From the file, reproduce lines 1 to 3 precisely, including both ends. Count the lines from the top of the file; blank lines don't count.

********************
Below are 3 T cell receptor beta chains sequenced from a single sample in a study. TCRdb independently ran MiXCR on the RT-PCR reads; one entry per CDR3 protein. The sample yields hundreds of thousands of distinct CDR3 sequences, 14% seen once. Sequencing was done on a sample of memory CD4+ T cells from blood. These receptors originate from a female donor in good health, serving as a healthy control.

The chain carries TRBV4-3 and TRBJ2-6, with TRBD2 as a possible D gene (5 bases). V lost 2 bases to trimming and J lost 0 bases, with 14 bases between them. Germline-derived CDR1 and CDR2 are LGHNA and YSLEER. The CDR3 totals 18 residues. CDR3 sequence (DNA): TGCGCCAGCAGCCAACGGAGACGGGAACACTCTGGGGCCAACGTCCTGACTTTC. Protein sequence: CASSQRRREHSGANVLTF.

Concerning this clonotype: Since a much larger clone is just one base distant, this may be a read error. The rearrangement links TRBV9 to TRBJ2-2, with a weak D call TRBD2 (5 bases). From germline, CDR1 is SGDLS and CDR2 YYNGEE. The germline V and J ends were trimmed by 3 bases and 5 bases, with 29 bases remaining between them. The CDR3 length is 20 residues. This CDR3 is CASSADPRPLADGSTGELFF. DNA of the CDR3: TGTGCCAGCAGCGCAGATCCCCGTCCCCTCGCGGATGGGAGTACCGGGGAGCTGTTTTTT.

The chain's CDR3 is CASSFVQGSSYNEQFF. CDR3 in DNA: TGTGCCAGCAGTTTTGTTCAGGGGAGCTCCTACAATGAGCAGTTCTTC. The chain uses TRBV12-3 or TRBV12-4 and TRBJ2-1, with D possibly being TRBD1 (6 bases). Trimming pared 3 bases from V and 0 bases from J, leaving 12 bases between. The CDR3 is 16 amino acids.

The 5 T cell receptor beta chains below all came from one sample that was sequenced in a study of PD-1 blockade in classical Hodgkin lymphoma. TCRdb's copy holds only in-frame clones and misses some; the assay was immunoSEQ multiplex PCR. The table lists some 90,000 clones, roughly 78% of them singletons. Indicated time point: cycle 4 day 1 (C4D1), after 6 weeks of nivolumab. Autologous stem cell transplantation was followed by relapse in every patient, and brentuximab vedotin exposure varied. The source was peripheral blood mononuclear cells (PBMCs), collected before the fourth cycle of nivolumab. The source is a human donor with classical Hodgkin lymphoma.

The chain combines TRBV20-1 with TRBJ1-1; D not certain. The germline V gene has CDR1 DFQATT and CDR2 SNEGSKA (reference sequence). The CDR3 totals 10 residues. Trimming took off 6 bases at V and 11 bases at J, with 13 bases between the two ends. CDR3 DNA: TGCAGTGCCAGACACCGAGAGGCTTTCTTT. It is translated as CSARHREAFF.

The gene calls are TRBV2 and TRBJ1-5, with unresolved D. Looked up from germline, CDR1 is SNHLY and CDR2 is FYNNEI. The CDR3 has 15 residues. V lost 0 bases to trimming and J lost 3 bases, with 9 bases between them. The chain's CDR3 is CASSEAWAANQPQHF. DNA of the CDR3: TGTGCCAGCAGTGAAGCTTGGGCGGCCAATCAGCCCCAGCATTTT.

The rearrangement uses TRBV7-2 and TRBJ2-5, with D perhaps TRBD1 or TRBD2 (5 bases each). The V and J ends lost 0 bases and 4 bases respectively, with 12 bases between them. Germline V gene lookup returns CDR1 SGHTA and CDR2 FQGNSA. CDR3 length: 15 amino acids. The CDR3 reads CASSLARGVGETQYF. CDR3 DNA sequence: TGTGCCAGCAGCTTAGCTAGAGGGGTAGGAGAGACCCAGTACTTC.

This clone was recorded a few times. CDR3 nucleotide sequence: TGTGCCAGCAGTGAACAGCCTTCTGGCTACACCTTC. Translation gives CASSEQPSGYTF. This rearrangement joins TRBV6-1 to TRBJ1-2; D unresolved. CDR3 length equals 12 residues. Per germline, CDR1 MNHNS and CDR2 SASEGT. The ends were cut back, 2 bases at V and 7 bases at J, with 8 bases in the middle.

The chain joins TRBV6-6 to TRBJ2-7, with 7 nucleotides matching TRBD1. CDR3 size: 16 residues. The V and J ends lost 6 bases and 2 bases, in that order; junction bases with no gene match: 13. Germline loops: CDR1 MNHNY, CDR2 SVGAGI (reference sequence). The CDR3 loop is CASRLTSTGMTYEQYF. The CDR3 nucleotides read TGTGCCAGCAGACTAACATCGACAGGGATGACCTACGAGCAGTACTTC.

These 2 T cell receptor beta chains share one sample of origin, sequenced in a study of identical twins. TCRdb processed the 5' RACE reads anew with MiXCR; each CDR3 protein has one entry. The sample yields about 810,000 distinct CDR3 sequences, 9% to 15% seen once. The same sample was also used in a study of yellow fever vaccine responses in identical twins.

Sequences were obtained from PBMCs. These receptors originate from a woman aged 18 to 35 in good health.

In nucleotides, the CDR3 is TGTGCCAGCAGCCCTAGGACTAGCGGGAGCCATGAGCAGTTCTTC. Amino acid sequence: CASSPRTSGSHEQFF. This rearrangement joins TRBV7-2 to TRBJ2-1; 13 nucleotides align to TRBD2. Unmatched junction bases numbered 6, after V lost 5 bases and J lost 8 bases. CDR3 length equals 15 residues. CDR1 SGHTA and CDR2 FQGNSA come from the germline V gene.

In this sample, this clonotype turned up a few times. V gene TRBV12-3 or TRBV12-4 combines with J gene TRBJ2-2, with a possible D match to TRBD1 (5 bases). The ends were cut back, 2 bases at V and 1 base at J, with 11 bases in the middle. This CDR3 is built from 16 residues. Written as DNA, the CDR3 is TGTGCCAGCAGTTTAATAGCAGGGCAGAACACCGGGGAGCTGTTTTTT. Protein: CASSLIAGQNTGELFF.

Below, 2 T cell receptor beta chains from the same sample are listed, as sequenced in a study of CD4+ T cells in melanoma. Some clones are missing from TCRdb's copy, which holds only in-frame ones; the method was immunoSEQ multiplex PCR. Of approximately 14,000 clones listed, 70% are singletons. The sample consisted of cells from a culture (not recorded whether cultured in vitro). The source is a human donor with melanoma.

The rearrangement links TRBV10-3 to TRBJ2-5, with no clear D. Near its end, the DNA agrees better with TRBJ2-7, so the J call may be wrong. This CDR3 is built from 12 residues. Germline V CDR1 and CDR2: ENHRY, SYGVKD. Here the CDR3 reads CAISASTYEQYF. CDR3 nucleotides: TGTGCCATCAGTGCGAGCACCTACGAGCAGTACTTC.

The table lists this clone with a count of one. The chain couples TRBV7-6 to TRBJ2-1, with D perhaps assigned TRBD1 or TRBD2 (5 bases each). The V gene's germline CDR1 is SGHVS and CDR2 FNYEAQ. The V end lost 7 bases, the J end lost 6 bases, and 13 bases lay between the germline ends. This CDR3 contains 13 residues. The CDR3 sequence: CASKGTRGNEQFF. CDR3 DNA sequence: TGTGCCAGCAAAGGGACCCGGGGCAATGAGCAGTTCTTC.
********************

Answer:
Below are 3 T cell receptor beta chains sequenced from a single sample in a study. TCRdb independently ran MiXCR on the RT-PCR reads; one entry per CDR3 protein. The sample yields hundreds of thousands of distinct CDR3 sequences, 14% seen once. Sequencing was done on a sample of memory CD4+ T cells from blood. These receptors originate from a female donor in good health, serving as a healthy control.

The chain carries TRBV4-3 and TRBJ2-6, with TRBD2 as a possible D gene (5 bases). V lost 2 bases to trimming and J lost 0 bases, with 14 bases between them. Germline-derived CDR1 and CDR2 are LGHNA and YSLEER. The CDR3 totals 18 residues. CDR3 sequence (DNA): TGCGCCAGCAGCCAACGGAGACGGGAACACTCTGGGGCCAACGTCCTGACTTTC. Protein sequence: CASSQRRREHSGANVLTF.

Concerning this clonotype: Since a much larger clone is just one base distant, this may be a read error. The rearrangement links TRBV9 to TRBJ2-2, with a weak D call TRBD2 (5 bases). From germline, CDR1 is SGDLS and CDR2 YYNGEE. The germline V and J ends were trimmed by 3 bases and 5 bases, with 29 bases remaining between them. The CDR3 length is 20 residues. This CDR3 is CASSADPRPLADGSTGELFF. DNA of the CDR3: TGTGCCAGCAGCGCAGATCCCCGTCCCCTCGCGGATGGGAGTACCGGGGAGCTGTTTTTT.